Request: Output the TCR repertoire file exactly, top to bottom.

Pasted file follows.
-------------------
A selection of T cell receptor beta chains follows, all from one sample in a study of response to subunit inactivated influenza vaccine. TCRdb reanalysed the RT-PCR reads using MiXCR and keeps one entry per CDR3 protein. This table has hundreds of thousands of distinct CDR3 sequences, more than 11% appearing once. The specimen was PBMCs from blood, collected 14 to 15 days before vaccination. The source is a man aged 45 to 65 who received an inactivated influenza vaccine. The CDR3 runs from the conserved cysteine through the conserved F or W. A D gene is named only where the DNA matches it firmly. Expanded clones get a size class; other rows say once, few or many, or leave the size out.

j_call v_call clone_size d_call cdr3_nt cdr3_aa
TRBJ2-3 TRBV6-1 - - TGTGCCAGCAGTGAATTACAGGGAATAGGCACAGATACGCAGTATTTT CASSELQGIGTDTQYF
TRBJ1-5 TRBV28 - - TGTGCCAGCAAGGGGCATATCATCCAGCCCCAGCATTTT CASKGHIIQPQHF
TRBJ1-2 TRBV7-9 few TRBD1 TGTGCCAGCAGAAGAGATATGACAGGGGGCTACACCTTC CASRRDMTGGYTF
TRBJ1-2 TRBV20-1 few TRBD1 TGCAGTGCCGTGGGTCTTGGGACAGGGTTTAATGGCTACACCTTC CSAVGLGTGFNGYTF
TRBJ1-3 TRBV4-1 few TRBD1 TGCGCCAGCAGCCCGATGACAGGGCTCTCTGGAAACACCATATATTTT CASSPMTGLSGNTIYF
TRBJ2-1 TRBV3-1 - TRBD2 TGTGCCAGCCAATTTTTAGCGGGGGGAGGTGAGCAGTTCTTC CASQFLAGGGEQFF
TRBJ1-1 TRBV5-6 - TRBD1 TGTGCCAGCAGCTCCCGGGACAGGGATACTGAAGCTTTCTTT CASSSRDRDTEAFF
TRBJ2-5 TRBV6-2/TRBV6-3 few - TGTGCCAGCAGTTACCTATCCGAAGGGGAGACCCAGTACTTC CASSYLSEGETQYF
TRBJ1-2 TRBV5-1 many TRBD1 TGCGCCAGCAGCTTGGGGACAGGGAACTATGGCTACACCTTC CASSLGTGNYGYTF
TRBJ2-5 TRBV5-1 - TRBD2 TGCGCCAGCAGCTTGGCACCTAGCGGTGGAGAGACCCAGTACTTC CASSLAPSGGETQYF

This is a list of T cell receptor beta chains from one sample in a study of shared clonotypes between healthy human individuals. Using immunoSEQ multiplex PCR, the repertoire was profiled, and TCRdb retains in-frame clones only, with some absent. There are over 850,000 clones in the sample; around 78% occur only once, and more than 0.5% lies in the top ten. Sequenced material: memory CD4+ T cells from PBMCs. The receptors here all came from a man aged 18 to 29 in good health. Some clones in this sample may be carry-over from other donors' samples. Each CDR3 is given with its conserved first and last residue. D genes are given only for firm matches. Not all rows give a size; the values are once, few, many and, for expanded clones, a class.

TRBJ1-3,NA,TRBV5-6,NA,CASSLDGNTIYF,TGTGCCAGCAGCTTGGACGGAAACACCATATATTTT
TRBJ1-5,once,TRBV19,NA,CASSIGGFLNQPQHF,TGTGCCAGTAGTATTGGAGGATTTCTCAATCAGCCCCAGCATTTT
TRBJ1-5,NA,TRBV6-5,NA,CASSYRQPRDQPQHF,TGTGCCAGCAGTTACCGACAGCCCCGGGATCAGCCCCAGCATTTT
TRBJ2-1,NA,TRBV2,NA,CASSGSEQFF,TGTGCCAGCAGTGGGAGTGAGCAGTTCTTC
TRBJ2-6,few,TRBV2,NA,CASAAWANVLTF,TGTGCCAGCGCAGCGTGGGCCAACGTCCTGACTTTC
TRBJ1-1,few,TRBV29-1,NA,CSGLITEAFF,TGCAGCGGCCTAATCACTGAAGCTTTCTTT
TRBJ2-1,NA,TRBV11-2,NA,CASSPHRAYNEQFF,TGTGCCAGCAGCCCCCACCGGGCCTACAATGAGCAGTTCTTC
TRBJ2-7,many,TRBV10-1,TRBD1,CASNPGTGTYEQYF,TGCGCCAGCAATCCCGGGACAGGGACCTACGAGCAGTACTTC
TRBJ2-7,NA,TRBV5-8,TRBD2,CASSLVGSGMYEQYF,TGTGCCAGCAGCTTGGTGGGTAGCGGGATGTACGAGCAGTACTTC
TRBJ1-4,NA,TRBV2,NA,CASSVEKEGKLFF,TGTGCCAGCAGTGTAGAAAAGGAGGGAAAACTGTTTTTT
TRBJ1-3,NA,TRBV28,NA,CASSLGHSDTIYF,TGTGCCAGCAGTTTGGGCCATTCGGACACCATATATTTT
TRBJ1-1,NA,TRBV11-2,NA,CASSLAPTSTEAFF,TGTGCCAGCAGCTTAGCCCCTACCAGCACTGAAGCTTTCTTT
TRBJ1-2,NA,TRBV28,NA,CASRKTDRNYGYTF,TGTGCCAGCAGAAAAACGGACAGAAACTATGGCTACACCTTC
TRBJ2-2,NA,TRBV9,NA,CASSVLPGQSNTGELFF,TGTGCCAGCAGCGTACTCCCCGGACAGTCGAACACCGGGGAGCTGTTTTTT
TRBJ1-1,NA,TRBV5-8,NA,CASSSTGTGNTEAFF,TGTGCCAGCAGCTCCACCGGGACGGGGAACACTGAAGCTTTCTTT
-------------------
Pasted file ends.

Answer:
A selection of T cell receptor beta chains follows, all from one sample in a study of response to subunit inactivated influenza vaccine. TCRdb reanalysed the RT-PCR reads using MiXCR and keeps one entry per CDR3 protein. This table has hundreds of thousands of distinct CDR3 sequences, more than 11% appearing once. The specimen was PBMCs from blood, collected 14 to 15 days before vaccination. The source is a man aged 45 to 65 who received an inactivated influenza vaccine. The CDR3 runs from the conserved cysteine through the conserved F or W. A D gene is named only where the DNA matches it firmly. Expanded clones get a size class; other rows say once, few or many, or leave the size out.

j_call v_call clone_size d_call cdr3_nt cdr3_aa
TRBJ2-3 TRBV6-1 - - TGTGCCAGCAGTGAATTACAGGGAATAGGCACAGATACGCAGTATTTT CASSELQGIGTDTQYF
TRBJ1-5 TRBV28 - - TGTGCCAGCAAGGGGCATATCATCCAGCCCCAGCATTTT CASKGHIIQPQHF
TRBJ1-2 TRBV7-9 few TRBD1 TGTGCCAGCAGAAGAGATATGACAGGGGGCTACACCTTC CASRRDMTGGYTF
TRBJ1-2 TRBV20-1 few TRBD1 TGCAGTGCCGTGGGTCTTGGGACAGGGTTTAATGGCTACACCTTC CSAVGLGTGFNGYTF
TRBJ1-3 TRBV4-1 few TRBD1 TGCGCCAGCAGCCCGATGACAGGGCTCTCTGGAAACACCATATATTTT CASSPMTGLSGNTIYF
TRBJ2-1 TRBV3-1 - TRBD2 TGTGCCAGCCAATTTTTAGCGGGGGGAGGTGAGCAGTTCTTC CASQFLAGGGEQFF
TRBJ1-1 TRBV5-6 - TRBD1 TGTGCCAGCAGCTCCCGGGACAGGGATACTGAAGCTTTCTTT CASSSRDRDTEAFF
TRBJ2-5 TRBV6-2/TRBV6-3 few - TGTGCCAGCAGTTACCTATCCGAAGGGGAGACCCAGTACTTC CASSYLSEGETQYF
TRBJ1-2 TRBV5-1 many TRBD1 TGCGCCAGCAGCTTGGGGACAGGGAACTATGGCTACACCTTC CASSLGTGNYGYTF
TRBJ2-5 TRBV5-1 - TRBD2 TGCGCCAGCAGCTTGGCACCTAGCGGTGGAGAGACCCAGTACTTC CASSLAPSGGETQYF

This is a list of T cell receptor beta chains from one sample in a study of shared clonotypes between healthy human individuals. Using immunoSEQ multiplex PCR, the repertoire was profiled, and TCRdb retains in-frame clones only, with some absent. There are over 850,000 clones in the sample; around 78% occur only once, and more than 0.5% lies in the top ten. Sequenced material: memory CD4+ T cells from PBMCs. The receptors here all came from a man aged 18 to 29 in good health. Some clones in this sample may be carry-over from other donors' samples. Each CDR3 is given with its conserved first and last residue. D genes are given only for firm matches. Not all rows give a size; the values are once, few, many and, for expanded clones, a class.

TRBJ1-3,NA,TRBV5-6,NA,CASSLDGNTIYF,TGTGCCAGCAGCTTGGACGGAAACACCATATATTTT
TRBJ1-5,once,TRBV19,NA,CASSIGGFLNQPQHF,TGTGCCAGTAGTATTGGAGGATTTCTCAATCAGCCCCAGCATTTT
TRBJ1-5,NA,TRBV6-5,NA,CASSYRQPRDQPQHF,TGTGCCAGCAGTTACCGACAGCCCCGGGATCAGCCCCAGCATTTT
TRBJ2-1,NA,TRBV2,NA,CASSGSEQFF,TGTGCCAGCAGTGGGAGTGAGCAGTTCTTC
TRBJ2-6,few,TRBV2,NA,CASAAWANVLTF,TGTGCCAGCGCAGCGTGGGCCAACGTCCTGACTTTC
TRBJ1-1,few,TRBV29-1,NA,CSGLITEAFF,TGCAGCGGCCTAATCACTGAAGCTTTCTTT
TRBJ2-1,NA,TRBV11-2,NA,CASSPHRAYNEQFF,TGTGCCAGCAGCCCCCACCGGGCCTACAATGAGCAGTTCTTC
TRBJ2-7,many,TRBV10-1,TRBD1,CASNPGTGTYEQYF,TGCGCCAGCAATCCCGGGACAGGGACCTACGAGCAGTACTTC
TRBJ2-7,NA,TRBV5-8,TRBD2,CASSLVGSGMYEQYF,TGTGCCAGCAGCTTGGTGGGTAGCGGGATGTACGAGCAGTACTTC
TRBJ1-4,NA,TRBV2,NA,CASSVEKEGKLFF,TGTGCCAGCAGTGTAGAAAAGGAGGGAAAACTGTTTTTT
TRBJ1-3,NA,TRBV28,NA,CASSLGHSDTIYF,TGTGCCAGCAGTTTGGGCCATTCGGACACCATATATTTT
TRBJ1-1,NA,TRBV11-2,NA,CASSLAPTSTEAFF,TGTGCCAGCAGCTTAGCCCCTACCAGCACTGAAGCTTTCTTT
TRBJ1-2,NA,TRBV28,NA,CASRKTDRNYGYTF,TGTGCCAGCAGAAAAACGGACAGAAACTATGGCTACACCTTC
TRBJ2-2,NA,TRBV9,NA,CASSVLPGQSNTGELFF,TGTGCCAGCAGCGTACTCCCCGGACAGTCGAACACCGGGGAGCTGTTTTTT
TRBJ1-1,NA,TRBV5-8,NA,CASSSTGTGNTEAFF,TGTGCCAGCAGCTCCACCGGGACGGGGAACACTGAAGCTTTCTTT